A half a million pound appeal to save Corwen’s iconic Owain Glyndwr Hotel could be a springboard for the rejuvenation of the south Denbighshire town, according to an influential politician.
Former Senedd Economy Minister and Clwyd South AM Ken Skates paid a visit to the historic former coaching inn on the A5 which locals are hoping to buy and turn into one of the largest community pubs in the country.
The Owain Glyndwr, named after the last Welsh Prince of Wales, who lived just five miles up the road in Glyndyfrdwy, dates back to the 14th century and staged the first public Eisteddfod in 1789.
Now a consortium of locals has formed the Corwen Partnership to raise £500,000 from a share issue to buy the Grade Two-listed building in the town centre and update the property on Corwen’s London Road, the historic A5 from London to Holyhead.
The share issue was launched on St David’s Day, March 1, at a special open day in the hotel with total of 2,500 £200 shares and so far over £80,000 have sold.
There’s been strong support for the scheme including a message of support from Wales and Fulham footballer Harry Wilson, a local boy whose family live in the town.
Ken Skates was invited to visit the hotel by the Corwen Partnership and was impressed by the building, one of just eight remaining coaching inns on the A5, which is owned by local man Ifor Sion who has run it for the past 25 years and who has set a knockdown price of £300,000 for it.
Mr Skates said: “The Owain Glyndwr is a really great Welsh icon and one that deserves to be saved. It is such a magnificent asset not just for Corwen but for the whole of Wales.
“It is a historically important building which needs to remain the centrepiece of the town for many years to come.
“The likely alternative if this bid fails is that it would become a House of Multiple Accommodation and partitioned into flats which would be a disaster.
“Corwen really needs this bid by local people to succeed so that this magnificent building in the centre of the town can continue to serve the local population and the very many tourists travelling along the A5.
“It also comes at a time when the Llangollen Railway is due to resume its service to Corwen with a new station built here in the town and Corwen with its ample parking could become a favourite starting point for steam railway enthusiasts.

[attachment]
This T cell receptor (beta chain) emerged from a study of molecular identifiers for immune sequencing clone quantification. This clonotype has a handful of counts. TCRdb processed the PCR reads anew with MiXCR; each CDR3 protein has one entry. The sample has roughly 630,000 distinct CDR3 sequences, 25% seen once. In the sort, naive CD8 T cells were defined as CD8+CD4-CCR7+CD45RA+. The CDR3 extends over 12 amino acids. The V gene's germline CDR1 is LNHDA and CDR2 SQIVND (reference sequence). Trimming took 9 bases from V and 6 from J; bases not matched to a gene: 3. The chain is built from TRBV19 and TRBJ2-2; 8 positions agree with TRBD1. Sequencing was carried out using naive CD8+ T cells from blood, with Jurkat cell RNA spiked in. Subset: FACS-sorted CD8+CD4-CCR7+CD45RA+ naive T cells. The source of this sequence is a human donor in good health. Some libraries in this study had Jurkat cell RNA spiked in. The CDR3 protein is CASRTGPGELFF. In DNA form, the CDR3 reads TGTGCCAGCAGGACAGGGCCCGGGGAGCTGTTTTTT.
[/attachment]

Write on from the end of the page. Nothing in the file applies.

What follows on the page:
“There really is so much cultural history woven through the fabric of the Owain Glyndwr and for it to be owned by the community would be a wonderful achievement.
“The precedent has been set for community ownership and similar schemes have been successful locally and this would take it to another level in terms not just of the size and scale of the Owain Glyndwr but also its historical significance.
“Hopefully once the community have acquired the building it will open up more opportunities for financial help and support with grants available for upgrading it to a three-star hotel which could be a springboard for the regeneration of the town.
“Ifor Sion is a true patriot for maintaining the building for so long and there must be a huge number of life stories attached to a place like this.”
One of them belongs to local historian and Partnership member Dylan Jones, an electrician whose great-great-great grandmother, Harriet Price, was a dairy maid at the Owain Glyndwr in the 1850s.
He said: “There is a fantastic history attached to the hotel with the oldest part, the cellar, dated back to 1329, 25 years before Owain Glyndwr was born.
“The building backs onto churchyard of the parish church of Saint Mael and Saint Sulien, first mentioned in chronicles 800 years ago, and by the 18th century the building was referred to as the New Inn and the frontage dates from the early 1700s but by 1824 it was advertised as the Owen Glendower Hotel and owned by Francis Clarke.
“In 1789 the inn was the site of the first public eisteddfod, the brainchild of local man Thomas Jones with the approval of the Gwyneddigion Society, a cultural group of Welsh exiles living in London.
“It was very controversial with the organiser tipping off one of the competing poets, Gwallter Mechain, by giving him the subject of the poem prior to the competition.
“When he won, all the other competitors, including the celebrated Twm o’r Nant, made accusations of cheating and Twm’s sponsor, Captain Cook’s surgeon, David Samwell, from Nantglyn, offered to fight a duel over the matter.”
Partnership Chair and local resident David Counsell said: “The big driver for us is seeing what’s happened to similar hotels which have ended up boarded up and derelict.
“It would be an absolute disaster for the town if that happened to the OG as it is affectionately known.
“We need to underline to everyone the importance of buying shares now to ensure the success of the venture and how this can be achieved by visiting our website for details and payment options.
“Corwen has suffered badly in recent years with local pubs and businesses closing and we hope that by buying the hotel as a community, we can reverse this trend, turn it into a popular destination again and put Corwen back on the map.”
For more information on the Owain Glyndwr Hotel and the campaign to save it go to https://www.facebook.com/groups/597758811573323 or to www.owainglyndwr.cymru where you can register for shares on-line.